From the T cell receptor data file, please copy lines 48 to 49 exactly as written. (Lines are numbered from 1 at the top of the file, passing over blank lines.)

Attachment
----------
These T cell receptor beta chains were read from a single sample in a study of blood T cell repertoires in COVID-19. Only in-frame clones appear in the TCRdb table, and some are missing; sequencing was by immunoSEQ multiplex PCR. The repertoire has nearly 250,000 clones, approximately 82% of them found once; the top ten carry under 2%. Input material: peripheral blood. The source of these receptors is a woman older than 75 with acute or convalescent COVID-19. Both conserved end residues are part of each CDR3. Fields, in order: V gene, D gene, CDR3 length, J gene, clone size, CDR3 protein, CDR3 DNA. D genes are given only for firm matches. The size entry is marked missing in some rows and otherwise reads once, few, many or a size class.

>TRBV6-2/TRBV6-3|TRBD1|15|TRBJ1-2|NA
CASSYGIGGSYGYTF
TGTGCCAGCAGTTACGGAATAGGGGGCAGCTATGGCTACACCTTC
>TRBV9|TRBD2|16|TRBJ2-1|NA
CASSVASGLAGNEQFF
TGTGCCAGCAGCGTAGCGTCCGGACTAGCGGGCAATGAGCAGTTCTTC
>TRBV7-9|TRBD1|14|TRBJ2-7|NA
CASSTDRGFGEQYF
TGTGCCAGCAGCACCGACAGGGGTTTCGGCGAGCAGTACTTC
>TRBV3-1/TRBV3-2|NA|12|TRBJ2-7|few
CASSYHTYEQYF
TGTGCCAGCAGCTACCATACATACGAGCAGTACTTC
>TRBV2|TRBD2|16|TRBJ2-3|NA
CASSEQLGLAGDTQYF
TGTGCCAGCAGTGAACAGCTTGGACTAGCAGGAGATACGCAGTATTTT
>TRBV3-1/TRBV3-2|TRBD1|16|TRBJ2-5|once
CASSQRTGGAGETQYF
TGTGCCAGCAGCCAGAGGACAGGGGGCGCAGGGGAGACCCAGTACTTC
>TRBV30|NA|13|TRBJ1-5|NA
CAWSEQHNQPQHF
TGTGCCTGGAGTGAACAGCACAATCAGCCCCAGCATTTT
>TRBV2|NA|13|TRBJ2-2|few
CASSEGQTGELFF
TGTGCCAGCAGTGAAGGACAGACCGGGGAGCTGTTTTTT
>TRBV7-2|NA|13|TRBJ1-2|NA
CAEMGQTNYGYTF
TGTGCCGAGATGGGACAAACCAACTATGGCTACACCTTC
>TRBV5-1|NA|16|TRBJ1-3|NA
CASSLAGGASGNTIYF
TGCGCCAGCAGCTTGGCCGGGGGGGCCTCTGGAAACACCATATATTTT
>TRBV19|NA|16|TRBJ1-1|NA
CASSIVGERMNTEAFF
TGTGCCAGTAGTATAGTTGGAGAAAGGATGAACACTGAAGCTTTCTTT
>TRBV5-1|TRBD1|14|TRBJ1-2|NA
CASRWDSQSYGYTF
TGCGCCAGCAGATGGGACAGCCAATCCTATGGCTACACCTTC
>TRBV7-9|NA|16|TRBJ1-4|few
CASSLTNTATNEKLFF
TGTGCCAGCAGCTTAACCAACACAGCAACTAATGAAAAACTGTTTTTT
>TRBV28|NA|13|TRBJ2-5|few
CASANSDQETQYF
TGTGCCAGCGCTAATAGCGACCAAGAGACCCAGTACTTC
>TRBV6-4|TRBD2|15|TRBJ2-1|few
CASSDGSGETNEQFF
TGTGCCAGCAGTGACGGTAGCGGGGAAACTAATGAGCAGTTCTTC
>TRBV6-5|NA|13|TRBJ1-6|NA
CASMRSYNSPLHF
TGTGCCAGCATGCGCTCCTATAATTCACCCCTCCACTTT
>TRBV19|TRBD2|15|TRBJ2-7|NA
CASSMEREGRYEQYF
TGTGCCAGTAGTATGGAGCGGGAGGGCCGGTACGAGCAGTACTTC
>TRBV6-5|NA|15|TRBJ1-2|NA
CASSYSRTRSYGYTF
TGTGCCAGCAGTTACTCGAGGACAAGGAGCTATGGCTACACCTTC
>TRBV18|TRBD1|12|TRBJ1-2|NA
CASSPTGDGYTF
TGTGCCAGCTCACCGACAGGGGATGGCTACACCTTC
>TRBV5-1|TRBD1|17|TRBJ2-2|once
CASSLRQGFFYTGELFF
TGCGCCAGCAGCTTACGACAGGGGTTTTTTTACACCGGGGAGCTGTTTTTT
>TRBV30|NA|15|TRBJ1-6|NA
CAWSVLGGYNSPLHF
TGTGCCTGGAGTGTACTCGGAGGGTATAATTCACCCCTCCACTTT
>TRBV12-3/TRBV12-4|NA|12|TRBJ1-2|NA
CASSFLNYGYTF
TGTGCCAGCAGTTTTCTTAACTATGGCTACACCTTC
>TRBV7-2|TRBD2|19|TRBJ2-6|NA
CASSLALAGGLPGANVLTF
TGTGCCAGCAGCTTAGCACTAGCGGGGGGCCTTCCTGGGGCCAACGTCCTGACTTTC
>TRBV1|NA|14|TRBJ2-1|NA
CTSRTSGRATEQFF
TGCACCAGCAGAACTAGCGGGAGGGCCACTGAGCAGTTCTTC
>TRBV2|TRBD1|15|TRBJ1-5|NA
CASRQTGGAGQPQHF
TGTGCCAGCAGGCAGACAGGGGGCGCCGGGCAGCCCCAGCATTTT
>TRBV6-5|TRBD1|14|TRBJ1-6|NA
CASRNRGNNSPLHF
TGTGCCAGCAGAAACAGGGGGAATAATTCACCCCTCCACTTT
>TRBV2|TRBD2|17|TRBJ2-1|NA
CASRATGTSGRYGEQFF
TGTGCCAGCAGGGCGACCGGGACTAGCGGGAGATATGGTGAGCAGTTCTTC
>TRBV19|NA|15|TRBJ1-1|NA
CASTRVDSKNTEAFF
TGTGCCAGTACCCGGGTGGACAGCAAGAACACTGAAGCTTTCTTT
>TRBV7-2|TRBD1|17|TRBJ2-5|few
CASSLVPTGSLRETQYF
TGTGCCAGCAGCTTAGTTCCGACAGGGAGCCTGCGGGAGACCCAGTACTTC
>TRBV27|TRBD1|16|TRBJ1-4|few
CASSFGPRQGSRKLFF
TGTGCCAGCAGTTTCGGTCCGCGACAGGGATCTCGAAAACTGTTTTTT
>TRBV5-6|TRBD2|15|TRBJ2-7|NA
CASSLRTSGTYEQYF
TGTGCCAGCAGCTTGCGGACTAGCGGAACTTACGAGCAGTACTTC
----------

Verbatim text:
CASMRSYNSPLHF
TGTGCCAGCATGCGCTCCTATAATTCACCCCTCCACTTT